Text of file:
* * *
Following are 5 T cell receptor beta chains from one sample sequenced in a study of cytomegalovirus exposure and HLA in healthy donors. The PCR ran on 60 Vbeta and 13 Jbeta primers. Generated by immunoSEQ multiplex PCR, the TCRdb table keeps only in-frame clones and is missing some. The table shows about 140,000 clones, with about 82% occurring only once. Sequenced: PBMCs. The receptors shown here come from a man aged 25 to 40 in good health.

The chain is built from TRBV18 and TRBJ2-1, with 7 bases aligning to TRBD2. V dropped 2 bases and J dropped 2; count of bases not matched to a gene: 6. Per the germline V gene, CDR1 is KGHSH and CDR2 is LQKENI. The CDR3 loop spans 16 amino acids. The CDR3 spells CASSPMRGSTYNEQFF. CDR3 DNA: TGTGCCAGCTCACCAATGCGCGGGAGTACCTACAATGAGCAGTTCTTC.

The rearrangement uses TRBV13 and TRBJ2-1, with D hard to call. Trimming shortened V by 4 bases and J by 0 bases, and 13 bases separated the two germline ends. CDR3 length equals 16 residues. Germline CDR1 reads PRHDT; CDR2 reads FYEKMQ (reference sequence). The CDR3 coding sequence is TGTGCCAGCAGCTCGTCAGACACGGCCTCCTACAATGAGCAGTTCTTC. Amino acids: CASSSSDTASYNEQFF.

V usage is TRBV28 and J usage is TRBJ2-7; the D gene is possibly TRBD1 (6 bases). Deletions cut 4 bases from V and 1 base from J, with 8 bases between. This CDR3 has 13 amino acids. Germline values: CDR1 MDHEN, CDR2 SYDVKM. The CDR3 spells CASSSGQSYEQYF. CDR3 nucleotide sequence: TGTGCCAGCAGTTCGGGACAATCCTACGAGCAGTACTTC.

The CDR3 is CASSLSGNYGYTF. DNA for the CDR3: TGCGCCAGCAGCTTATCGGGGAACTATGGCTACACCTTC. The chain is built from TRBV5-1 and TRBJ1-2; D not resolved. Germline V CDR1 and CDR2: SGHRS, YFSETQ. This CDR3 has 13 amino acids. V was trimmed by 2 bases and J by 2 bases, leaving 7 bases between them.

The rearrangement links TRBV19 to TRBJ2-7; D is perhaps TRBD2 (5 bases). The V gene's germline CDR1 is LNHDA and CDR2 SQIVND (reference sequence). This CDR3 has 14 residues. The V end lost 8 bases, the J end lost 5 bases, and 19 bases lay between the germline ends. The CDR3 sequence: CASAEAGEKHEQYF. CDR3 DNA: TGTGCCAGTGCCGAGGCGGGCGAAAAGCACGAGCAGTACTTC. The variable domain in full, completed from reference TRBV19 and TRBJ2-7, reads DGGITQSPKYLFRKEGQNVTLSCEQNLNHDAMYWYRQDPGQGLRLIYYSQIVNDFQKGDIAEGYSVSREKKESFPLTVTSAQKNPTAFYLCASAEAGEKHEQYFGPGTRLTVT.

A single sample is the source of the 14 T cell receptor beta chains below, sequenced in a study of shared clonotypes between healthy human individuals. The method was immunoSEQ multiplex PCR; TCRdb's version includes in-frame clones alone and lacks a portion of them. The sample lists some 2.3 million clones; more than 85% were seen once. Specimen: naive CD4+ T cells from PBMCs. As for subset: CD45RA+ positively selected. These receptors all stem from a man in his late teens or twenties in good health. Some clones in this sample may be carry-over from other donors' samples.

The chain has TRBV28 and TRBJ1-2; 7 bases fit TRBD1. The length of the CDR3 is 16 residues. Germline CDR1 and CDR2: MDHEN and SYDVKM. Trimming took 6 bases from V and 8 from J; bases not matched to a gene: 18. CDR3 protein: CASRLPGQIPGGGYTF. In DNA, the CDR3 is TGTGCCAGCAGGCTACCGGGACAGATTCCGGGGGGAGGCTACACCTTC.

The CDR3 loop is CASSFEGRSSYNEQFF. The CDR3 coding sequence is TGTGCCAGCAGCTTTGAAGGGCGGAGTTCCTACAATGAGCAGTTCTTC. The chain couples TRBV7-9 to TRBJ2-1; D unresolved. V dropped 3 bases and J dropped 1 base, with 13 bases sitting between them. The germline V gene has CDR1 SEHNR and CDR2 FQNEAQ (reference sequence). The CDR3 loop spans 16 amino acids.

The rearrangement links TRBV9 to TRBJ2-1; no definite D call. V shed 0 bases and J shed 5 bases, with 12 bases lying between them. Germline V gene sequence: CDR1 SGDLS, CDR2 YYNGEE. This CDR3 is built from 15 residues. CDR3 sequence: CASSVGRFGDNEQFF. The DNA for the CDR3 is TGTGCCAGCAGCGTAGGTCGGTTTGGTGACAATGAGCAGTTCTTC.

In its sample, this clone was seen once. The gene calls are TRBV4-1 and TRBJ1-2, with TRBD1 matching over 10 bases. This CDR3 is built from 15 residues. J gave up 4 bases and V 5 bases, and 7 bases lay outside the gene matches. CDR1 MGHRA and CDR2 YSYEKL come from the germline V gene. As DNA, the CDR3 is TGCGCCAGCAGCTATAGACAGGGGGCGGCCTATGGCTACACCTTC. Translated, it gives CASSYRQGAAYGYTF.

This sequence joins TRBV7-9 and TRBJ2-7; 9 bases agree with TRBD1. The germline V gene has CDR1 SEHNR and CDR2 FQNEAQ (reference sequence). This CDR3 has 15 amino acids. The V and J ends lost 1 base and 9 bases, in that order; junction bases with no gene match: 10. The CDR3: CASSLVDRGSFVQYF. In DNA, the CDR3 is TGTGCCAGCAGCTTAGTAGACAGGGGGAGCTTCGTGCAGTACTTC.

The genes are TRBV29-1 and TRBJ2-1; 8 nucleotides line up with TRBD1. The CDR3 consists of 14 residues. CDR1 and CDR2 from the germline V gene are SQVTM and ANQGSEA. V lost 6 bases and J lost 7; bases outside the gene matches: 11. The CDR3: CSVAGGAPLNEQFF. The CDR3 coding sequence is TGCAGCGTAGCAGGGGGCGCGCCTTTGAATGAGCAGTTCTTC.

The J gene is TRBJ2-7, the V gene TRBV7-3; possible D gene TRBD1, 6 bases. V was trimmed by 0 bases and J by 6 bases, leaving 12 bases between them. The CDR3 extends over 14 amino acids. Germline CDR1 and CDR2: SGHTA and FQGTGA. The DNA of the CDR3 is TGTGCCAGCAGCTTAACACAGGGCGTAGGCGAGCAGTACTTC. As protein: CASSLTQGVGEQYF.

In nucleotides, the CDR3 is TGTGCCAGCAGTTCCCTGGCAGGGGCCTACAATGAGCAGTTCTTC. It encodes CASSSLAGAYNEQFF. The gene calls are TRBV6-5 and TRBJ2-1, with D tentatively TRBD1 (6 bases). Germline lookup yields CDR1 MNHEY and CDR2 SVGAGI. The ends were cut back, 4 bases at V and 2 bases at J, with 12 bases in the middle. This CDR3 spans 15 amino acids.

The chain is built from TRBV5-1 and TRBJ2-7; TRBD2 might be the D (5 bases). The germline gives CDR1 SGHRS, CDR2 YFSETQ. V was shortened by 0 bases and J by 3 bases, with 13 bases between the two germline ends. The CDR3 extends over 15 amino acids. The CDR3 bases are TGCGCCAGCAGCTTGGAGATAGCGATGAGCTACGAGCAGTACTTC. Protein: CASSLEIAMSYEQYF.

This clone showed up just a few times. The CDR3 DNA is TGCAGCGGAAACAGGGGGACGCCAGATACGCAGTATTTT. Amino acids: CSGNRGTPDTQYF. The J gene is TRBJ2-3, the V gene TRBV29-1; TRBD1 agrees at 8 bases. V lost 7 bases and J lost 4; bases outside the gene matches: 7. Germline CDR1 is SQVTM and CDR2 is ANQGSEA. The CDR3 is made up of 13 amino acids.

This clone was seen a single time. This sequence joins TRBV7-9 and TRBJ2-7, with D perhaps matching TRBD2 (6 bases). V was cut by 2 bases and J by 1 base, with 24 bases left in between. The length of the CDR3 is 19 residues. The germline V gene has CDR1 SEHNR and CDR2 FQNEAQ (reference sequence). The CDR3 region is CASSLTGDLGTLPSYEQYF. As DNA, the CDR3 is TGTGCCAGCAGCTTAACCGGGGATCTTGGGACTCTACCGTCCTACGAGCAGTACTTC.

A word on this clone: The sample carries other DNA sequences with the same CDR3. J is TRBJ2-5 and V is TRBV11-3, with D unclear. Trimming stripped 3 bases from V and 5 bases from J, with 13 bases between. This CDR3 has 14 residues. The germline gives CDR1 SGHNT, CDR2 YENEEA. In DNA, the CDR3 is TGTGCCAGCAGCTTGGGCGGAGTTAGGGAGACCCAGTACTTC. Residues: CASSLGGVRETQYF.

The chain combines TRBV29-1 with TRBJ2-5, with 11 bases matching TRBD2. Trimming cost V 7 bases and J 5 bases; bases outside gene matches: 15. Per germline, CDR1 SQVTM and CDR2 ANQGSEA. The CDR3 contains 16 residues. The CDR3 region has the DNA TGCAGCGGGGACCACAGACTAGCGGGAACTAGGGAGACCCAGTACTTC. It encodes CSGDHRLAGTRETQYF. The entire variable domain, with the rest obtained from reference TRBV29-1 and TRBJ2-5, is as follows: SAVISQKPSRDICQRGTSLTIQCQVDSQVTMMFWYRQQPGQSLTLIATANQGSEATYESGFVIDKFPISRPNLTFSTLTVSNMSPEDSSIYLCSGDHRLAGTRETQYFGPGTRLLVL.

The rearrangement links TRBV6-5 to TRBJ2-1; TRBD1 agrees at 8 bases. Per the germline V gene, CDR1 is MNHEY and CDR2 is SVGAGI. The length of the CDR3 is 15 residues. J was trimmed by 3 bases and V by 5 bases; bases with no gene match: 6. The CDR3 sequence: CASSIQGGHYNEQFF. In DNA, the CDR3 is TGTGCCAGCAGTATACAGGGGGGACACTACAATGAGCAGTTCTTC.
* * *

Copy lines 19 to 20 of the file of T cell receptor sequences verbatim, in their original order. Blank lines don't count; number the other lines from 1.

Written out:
A word on this clone: The sample carries other DNA sequences with the same CDR3. J is TRBJ2-5 and V is TRBV11-3, with D unclear. Trimming stripped 3 bases from V and 5 bases from J, with 13 bases between. This CDR3 has 14 residues. The germline gives CDR1 SGHNT, CDR2 YENEEA. In DNA, the CDR3 is TGTGCCAGCAGCTTGGGCGGAGTTAGGGAGACCCAGTACTTC. Residues: CASSLGGVRETQYF.

The chain combines TRBV29-1 with TRBJ2-5, with 11 bases matching TRBD2. Trimming cost V 7 bases and J 5 bases; bases outside gene matches: 15. Per germline, CDR1 SQVTM and CDR2 ANQGSEA. The CDR3 contains 16 residues. The CDR3 region has the DNA TGCAGCGGGGACCACAGACTAGCGGGAACTAGGGAGACCCAGTACTTC. It encodes CSGDHRLAGTRETQYF. The entire variable domain, with the rest obtained from reference TRBV29-1 and TRBJ2-5, is as follows: SAVISQKPSRDICQRGTSLTIQCQVDSQVTMMFWYRQQPGQSLTLIATANQGSEATYESGFVIDKFPISRPNLTFSTLTVSNMSPEDSSIYLCSGDHRLAGTRETQYFGPGTRLLVL.